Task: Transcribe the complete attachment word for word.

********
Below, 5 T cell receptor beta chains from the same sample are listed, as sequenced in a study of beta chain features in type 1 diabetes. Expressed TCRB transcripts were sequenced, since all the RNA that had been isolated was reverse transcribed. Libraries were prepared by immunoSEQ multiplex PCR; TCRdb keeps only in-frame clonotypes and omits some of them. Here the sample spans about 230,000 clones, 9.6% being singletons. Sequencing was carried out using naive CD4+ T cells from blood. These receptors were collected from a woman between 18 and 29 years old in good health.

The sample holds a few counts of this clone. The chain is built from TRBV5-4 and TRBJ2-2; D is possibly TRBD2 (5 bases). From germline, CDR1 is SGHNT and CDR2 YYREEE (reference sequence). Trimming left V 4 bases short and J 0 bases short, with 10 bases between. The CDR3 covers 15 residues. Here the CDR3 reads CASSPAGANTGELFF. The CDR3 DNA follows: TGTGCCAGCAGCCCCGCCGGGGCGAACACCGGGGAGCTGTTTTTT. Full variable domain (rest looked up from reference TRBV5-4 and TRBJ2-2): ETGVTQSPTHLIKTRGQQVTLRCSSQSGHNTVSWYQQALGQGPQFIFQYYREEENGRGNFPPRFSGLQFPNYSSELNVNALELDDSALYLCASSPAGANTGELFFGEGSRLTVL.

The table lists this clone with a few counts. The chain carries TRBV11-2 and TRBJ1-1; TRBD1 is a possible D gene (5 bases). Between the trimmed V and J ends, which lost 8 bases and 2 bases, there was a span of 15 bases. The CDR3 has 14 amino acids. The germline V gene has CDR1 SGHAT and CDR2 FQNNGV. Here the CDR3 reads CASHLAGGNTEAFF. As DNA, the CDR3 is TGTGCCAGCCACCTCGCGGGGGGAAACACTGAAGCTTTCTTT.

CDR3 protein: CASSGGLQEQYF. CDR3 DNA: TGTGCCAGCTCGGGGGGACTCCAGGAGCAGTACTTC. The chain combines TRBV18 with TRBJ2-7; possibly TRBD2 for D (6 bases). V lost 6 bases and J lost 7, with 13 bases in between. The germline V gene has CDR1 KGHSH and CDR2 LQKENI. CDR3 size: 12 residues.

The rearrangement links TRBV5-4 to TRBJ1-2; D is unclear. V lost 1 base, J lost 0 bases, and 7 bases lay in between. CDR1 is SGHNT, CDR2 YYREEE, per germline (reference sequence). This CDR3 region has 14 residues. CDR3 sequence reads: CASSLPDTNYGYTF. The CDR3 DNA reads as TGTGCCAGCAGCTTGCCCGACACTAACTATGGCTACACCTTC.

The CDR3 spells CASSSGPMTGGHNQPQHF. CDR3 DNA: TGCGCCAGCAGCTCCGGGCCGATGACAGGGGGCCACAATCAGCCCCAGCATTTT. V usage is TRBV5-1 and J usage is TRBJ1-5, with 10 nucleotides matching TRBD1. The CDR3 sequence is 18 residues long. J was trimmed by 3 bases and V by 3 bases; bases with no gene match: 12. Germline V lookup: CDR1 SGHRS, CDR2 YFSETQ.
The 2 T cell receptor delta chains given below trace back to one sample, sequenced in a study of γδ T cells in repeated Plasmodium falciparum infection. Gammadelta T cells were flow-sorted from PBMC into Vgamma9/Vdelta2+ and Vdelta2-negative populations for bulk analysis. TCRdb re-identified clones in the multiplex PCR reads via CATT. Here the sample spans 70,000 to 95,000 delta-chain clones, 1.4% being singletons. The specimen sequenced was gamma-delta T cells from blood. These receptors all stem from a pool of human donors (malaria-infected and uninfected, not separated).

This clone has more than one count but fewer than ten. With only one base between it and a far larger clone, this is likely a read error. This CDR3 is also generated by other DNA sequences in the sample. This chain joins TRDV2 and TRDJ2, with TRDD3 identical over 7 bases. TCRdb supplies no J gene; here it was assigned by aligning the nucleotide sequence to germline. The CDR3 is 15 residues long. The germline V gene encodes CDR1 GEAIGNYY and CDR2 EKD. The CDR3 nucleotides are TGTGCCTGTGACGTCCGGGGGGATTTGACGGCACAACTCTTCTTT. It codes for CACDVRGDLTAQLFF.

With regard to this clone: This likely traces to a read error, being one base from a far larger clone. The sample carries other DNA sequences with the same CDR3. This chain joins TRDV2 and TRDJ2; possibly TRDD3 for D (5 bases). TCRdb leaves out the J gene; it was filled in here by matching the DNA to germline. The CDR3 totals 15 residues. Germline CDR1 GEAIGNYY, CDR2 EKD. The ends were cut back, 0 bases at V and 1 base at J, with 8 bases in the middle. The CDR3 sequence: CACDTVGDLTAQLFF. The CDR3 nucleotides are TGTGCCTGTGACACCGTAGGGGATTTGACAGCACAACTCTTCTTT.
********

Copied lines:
Below, 5 T cell receptor beta chains from the same sample are listed, as sequenced in a study of beta chain features in type 1 diabetes. Expressed TCRB transcripts were sequenced, since all the RNA that had been isolated was reverse transcribed. Libraries were prepared by immunoSEQ multiplex PCR; TCRdb keeps only in-frame clonotypes and omits some of them. Here the sample spans about 230,000 clones, 9.6% being singletons. Sequencing was carried out using naive CD4+ T cells from blood. These receptors were collected from a woman between 18 and 29 years old in good health.

The sample holds a few counts of this clone. The chain is built from TRBV5-4 and TRBJ2-2; D is possibly TRBD2 (5 bases). From germline, CDR1 is SGHNT and CDR2 YYREEE (reference sequence). Trimming left V 4 bases short and J 0 bases short, with 10 bases between. The CDR3 covers 15 residues. Here the CDR3 reads CASSPAGANTGELFF. The CDR3 DNA follows: TGTGCCAGCAGCCCCGCCGGGGCGAACACCGGGGAGCTGTTTTTT. Full variable domain (rest looked up from reference TRBV5-4 and TRBJ2-2): ETGVTQSPTHLIKTRGQQVTLRCSSQSGHNTVSWYQQALGQGPQFIFQYYREEENGRGNFPPRFSGLQFPNYSSELNVNALELDDSALYLCASSPAGANTGELFFGEGSRLTVL.

The table lists this clone with a few counts. The chain carries TRBV11-2 and TRBJ1-1; TRBD1 is a possible D gene (5 bases). Between the trimmed V and J ends, which lost 8 bases and 2 bases, there was a span of 15 bases. The CDR3 has 14 amino acids. The germline V gene has CDR1 SGHAT and CDR2 FQNNGV. Here the CDR3 reads CASHLAGGNTEAFF. As DNA, the CDR3 is TGTGCCAGCCACCTCGCGGGGGGAAACACTGAAGCTTTCTTT.

CDR3 protein: CASSGGLQEQYF. CDR3 DNA: TGTGCCAGCTCGGGGGGACTCCAGGAGCAGTACTTC. The chain combines TRBV18 with TRBJ2-7; possibly TRBD2 for D (6 bases). V lost 6 bases and J lost 7, with 13 bases in between. The germline V gene has CDR1 KGHSH and CDR2 LQKENI. CDR3 size: 12 residues.

The rearrangement links TRBV5-4 to TRBJ1-2; D is unclear. V lost 1 base, J lost 0 bases, and 7 bases lay in between. CDR1 is SGHNT, CDR2 YYREEE, per germline (reference sequence). This CDR3 region has 14 residues. CDR3 sequence reads: CASSLPDTNYGYTF. The CDR3 DNA reads as TGTGCCAGCAGCTTGCCCGACACTAACTATGGCTACACCTTC.

The CDR3 spells CASSSGPMTGGHNQPQHF. CDR3 DNA: TGCGCCAGCAGCTCCGGGCCGATGACAGGGGGCCACAATCAGCCCCAGCATTTT. V usage is TRBV5-1 and J usage is TRBJ1-5, with 10 nucleotides matching TRBD1. The CDR3 sequence is 18 residues long. J was trimmed by 3 bases and V by 3 bases; bases with no gene match: 12. Germline V lookup: CDR1 SGHRS, CDR2 YFSETQ.
The 2 T cell receptor delta chains given below trace back to one sample, sequenced in a study of γδ T cells in repeated Plasmodium falciparum infection. Gammadelta T cells were flow-sorted from PBMC into Vgamma9/Vdelta2+ and Vdelta2-negative populations for bulk analysis. TCRdb re-identified clones in the multiplex PCR reads via CATT. Here the sample spans 70,000 to 95,000 delta-chain clones, 1.4% being singletons. The specimen sequenced was gamma-delta T cells from blood. These receptors all stem from a pool of human donors (malaria-infected and uninfected, not separated).

This clone has more than one count but fewer than ten. With only one base between it and a far larger clone, this is likely a read error. This CDR3 is also generated by other DNA sequences in the sample. This chain joins TRDV2 and TRDJ2, with TRDD3 identical over 7 bases. TCRdb supplies no J gene; here it was assigned by aligning the nucleotide sequence to germline. The CDR3 is 15 residues long. The germline V gene encodes CDR1 GEAIGNYY and CDR2 EKD. The CDR3 nucleotides are TGTGCCTGTGACGTCCGGGGGGATTTGACGGCACAACTCTTCTTT. It codes for CACDVRGDLTAQLFF.

With regard to this clone: This likely traces to a read error, being one base from a far larger clone. The sample carries other DNA sequences with the same CDR3. This chain joins TRDV2 and TRDJ2; possibly TRDD3 for D (5 bases). TCRdb leaves out the J gene; it was filled in here by matching the DNA to germline. The CDR3 totals 15 residues. Germline CDR1 GEAIGNYY, CDR2 EKD. The ends were cut back, 0 bases at V and 1 base at J, with 8 bases in the middle. The CDR3 sequence: CACDTVGDLTAQLFF. The CDR3 nucleotides are TGTGCCTGTGACACCGTAGGGGATTTGACAGCACAACTCTTCTTT.